Bare metal restore for Windows Server 2008 R2 now working

A few days ago while I was testing the Image capability of UrBackup on XenServer (another story) I noticed that Windows Server 2008 R2 creates a 100MB large Partition called “System Reserved”. On closer look a partition like this also exists on my Windows 7 (x64). Windows 7 apparently keeps some files for booting there so that it can still repair the main C: partition in case something happens to it.
One user already mentioned that such a partition exists and UrBackup should also include it into the image backups, but I couldn’t reproduce the problem till now (I asked him which Windows he was using and he didn’t answer).
In order for the partition to not be created and used you have to manually partition during the Windows setup.

As this is a major bug/limitation of UrBackup, because it causes the restored images of operating systems with this partition not to be bootable I decided to fix this problem in Server 0.24/Client 0.38 (further delaying said versions). If this partition exists it gets downloaded to the server and is associated with the normal image backup of the “C” partition. If you restore an image the “System Reserved” partition will be restored after the “C” partition, if it exists on the server thus making a restored image of the operating systems mentioned above bootable.

Write fail

So UrBackup decided yesterday that it’s time for a full backup on my laptop. I have a lot of small files and just going over them and getting their file size and change date usually takes half an hour. This is one reason why the incremental backup in UrBackup is so great. Because it does not have to go over all files.

Anyways after 8 hours it was finally finished and the server was happily sorting the files into the database (much faster now – see previous entry).
Then it basically started the full backup again! It couldn’t copy the list of all transferred files to the right location because all the space on the drive where these lists are saved was used up by temporary files. Now you probably shouldn’t store your temporary files on the same drive as you save e.g. the UrBackup database (as it can fill up often). But this is nevertheless a problem, which I fixed.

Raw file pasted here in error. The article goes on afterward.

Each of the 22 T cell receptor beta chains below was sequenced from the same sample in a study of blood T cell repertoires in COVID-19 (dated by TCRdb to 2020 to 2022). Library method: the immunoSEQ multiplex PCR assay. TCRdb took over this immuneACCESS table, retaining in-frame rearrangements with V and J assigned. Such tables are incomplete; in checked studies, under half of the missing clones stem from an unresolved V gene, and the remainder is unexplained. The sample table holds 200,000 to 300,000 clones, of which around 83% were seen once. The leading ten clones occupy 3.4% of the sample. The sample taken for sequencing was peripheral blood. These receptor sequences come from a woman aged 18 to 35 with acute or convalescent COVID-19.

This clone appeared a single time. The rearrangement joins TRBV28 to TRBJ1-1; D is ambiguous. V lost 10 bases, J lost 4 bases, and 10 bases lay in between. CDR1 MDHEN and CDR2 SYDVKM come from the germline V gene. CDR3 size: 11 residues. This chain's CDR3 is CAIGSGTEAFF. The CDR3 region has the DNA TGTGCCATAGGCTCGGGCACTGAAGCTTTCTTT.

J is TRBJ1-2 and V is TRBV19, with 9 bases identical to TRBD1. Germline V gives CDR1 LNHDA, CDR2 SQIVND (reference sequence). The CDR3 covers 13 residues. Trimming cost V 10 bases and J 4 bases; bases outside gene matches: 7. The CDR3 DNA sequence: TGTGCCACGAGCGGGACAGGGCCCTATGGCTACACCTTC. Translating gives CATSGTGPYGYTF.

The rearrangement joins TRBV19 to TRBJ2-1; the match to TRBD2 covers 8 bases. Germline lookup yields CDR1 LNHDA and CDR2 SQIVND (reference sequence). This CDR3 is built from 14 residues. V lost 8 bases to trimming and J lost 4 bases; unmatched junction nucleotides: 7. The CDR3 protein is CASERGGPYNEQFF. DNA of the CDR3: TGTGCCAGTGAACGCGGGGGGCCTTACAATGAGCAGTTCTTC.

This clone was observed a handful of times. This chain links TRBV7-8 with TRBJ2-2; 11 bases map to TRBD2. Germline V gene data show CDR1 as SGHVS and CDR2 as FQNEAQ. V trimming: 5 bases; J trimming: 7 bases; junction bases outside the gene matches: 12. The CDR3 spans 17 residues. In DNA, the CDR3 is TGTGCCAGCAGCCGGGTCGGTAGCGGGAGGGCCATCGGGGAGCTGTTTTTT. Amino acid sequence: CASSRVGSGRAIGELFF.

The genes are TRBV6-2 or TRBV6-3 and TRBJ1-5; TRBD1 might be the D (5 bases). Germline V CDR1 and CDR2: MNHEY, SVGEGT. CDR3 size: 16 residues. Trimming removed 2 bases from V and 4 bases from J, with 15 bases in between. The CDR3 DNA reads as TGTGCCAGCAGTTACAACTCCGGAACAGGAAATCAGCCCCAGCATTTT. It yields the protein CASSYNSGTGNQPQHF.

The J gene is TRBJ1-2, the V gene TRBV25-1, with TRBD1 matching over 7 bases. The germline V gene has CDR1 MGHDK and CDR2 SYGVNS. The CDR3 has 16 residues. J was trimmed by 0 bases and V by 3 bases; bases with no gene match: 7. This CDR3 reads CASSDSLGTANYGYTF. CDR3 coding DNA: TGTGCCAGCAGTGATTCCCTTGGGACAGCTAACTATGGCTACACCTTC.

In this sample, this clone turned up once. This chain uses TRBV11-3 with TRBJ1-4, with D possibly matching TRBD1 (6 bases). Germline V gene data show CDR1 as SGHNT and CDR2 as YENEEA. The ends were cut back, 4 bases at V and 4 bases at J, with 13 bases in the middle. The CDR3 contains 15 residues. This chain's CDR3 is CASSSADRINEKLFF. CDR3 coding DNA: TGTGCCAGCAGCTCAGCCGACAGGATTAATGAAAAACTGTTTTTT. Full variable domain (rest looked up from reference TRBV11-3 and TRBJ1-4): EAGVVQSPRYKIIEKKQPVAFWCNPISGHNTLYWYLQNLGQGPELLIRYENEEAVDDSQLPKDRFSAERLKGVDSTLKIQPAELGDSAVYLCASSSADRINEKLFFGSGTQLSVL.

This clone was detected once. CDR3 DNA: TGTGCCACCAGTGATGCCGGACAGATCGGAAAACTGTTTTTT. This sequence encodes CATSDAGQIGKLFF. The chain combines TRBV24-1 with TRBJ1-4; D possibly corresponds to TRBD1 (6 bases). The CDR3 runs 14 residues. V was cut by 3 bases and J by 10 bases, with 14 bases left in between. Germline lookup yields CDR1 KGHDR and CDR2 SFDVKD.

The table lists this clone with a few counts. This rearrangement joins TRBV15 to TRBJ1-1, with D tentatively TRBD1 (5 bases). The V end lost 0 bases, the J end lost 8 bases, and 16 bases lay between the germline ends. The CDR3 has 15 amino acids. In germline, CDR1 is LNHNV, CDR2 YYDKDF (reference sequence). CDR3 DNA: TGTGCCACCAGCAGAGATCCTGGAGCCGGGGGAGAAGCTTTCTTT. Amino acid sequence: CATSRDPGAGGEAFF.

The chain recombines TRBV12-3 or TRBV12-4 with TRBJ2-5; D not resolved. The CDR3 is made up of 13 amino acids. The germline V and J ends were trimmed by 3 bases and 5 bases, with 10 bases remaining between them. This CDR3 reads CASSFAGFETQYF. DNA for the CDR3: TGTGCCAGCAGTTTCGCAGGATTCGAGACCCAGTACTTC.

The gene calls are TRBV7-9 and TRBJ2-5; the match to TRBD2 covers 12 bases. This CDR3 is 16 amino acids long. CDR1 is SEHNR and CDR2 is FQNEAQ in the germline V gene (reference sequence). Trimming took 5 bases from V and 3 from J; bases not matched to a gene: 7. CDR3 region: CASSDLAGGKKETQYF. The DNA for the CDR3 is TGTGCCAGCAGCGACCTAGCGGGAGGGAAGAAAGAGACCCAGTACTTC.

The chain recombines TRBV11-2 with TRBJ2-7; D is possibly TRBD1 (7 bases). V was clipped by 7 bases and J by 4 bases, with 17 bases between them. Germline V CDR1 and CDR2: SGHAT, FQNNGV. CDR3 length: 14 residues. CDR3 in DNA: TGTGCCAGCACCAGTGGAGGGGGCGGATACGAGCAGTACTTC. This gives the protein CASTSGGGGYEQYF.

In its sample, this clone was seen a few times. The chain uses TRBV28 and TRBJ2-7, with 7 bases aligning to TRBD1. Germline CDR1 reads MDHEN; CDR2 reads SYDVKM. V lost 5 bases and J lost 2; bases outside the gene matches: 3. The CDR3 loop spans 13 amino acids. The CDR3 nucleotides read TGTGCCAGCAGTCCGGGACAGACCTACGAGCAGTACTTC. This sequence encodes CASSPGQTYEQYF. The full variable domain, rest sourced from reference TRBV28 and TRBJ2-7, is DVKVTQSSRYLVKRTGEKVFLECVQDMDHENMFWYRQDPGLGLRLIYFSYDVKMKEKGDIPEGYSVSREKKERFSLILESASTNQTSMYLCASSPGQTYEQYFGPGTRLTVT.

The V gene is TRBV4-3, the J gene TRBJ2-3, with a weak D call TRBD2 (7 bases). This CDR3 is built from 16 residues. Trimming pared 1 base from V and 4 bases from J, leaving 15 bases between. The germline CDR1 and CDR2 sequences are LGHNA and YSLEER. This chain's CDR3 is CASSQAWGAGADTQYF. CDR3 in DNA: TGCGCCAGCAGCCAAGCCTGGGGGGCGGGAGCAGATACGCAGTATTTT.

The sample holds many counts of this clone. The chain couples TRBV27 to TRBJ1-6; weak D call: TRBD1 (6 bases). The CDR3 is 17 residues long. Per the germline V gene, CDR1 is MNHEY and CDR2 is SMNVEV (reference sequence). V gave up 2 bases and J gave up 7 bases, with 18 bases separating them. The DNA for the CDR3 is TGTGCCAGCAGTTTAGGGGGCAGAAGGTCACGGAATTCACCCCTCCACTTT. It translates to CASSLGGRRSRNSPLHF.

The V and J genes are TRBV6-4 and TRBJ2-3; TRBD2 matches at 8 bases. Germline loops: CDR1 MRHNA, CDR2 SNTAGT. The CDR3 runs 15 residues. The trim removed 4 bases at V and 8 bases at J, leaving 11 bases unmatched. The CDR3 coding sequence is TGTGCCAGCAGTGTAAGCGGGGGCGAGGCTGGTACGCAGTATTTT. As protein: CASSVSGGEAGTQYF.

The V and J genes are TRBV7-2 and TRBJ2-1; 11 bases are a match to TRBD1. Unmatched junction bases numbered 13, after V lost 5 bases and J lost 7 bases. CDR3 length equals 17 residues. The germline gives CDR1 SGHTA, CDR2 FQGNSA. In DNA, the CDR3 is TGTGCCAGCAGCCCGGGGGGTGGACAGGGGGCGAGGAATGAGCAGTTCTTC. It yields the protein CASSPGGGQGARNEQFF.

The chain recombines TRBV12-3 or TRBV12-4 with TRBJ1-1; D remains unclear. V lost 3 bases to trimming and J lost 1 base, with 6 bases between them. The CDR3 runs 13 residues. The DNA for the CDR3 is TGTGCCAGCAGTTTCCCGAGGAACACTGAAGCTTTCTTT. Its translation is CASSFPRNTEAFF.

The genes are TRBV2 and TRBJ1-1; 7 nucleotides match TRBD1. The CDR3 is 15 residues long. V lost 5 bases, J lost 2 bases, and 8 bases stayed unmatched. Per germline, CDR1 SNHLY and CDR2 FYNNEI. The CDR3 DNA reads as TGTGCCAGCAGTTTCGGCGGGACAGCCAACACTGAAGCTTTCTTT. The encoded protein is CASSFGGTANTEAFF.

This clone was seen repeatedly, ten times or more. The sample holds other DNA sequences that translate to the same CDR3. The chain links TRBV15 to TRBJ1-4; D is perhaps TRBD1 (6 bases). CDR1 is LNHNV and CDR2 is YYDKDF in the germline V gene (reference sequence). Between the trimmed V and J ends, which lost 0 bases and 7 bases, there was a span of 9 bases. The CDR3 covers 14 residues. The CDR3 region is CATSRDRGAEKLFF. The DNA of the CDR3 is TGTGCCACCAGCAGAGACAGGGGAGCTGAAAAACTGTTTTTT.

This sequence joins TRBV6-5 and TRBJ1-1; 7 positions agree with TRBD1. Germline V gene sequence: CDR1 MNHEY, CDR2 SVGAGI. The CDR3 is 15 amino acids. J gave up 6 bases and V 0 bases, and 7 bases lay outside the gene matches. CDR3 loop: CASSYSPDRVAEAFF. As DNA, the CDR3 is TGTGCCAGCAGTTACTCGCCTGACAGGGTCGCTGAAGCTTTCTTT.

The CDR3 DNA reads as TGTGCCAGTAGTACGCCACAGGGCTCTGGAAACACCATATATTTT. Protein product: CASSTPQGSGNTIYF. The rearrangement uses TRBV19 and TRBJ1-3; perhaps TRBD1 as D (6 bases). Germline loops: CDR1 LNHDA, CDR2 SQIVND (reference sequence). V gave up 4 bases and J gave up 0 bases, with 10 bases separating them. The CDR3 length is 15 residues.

Now it’s backuping again. 4 hours and going. Hopefully there will be no other error at the end.

Keep in mind that this is not a serious bug, as the full backup was complete and no data was lost and no successive errors occurred. The bug only causes the backup to be worthless for successive incremental backups (they have to backup more). It also does only occur if you have less space in the temporary folder then the files which are backed up and if your temporary folder is on the same drive as your application data. This is not a good idea anyways.

SQLite is paranoid by default

UrBackup uses SQLite to save information about your backups. The data ranges from small stuff such as settings and when a file/image backup was done and where it is saved, to a entry for every copy or in some cases linked file in a file backup. If you have a lot of files there will be a lot of entries in the last case, resulting in a very large SQLite file.
So maybe you have heard of SQLite. It is used practically everywhere right now. Firefox saves its bookmarks with it, Android phones and the IPhone their settings.
Here is a list of well-known companies which use SQLite:

Lately SQLite got a new journalling mode which allows simultaneous reads and writes. This journalling mode is also used in stand-alone databases like PostgreSQL, thus making SQLite competitive in the concurrency area as well. This works by appending the changes to the database to a separate file. After some accumulation of changes they are applied to the database (checkpoint). Read access is blocked only during this application of changes.

Now I thought that appending the changes to that files does not require actual data to be written to disk and that because of that the write performance of SQLite is greatly improved (The appended data can be kept in system buffers until the checkpoint occurs).
There was some speed improvement but not that much. The reason for that is that SQLite is paranoid by default and enforces that every change to the database is actually written to disk after some data was saved. This is reasonable if this data is important, but in this case a backup interrupted by a power outage is worthless anyway (incomplete).
Of course you can change this default behaviour by executing:

PRAGMA synchronous=NORMAL;

On each connection. This will be done in the new version of both UrBackup server and client, greatly speeding up anything write related. Especially the statistics calculations are far faster now.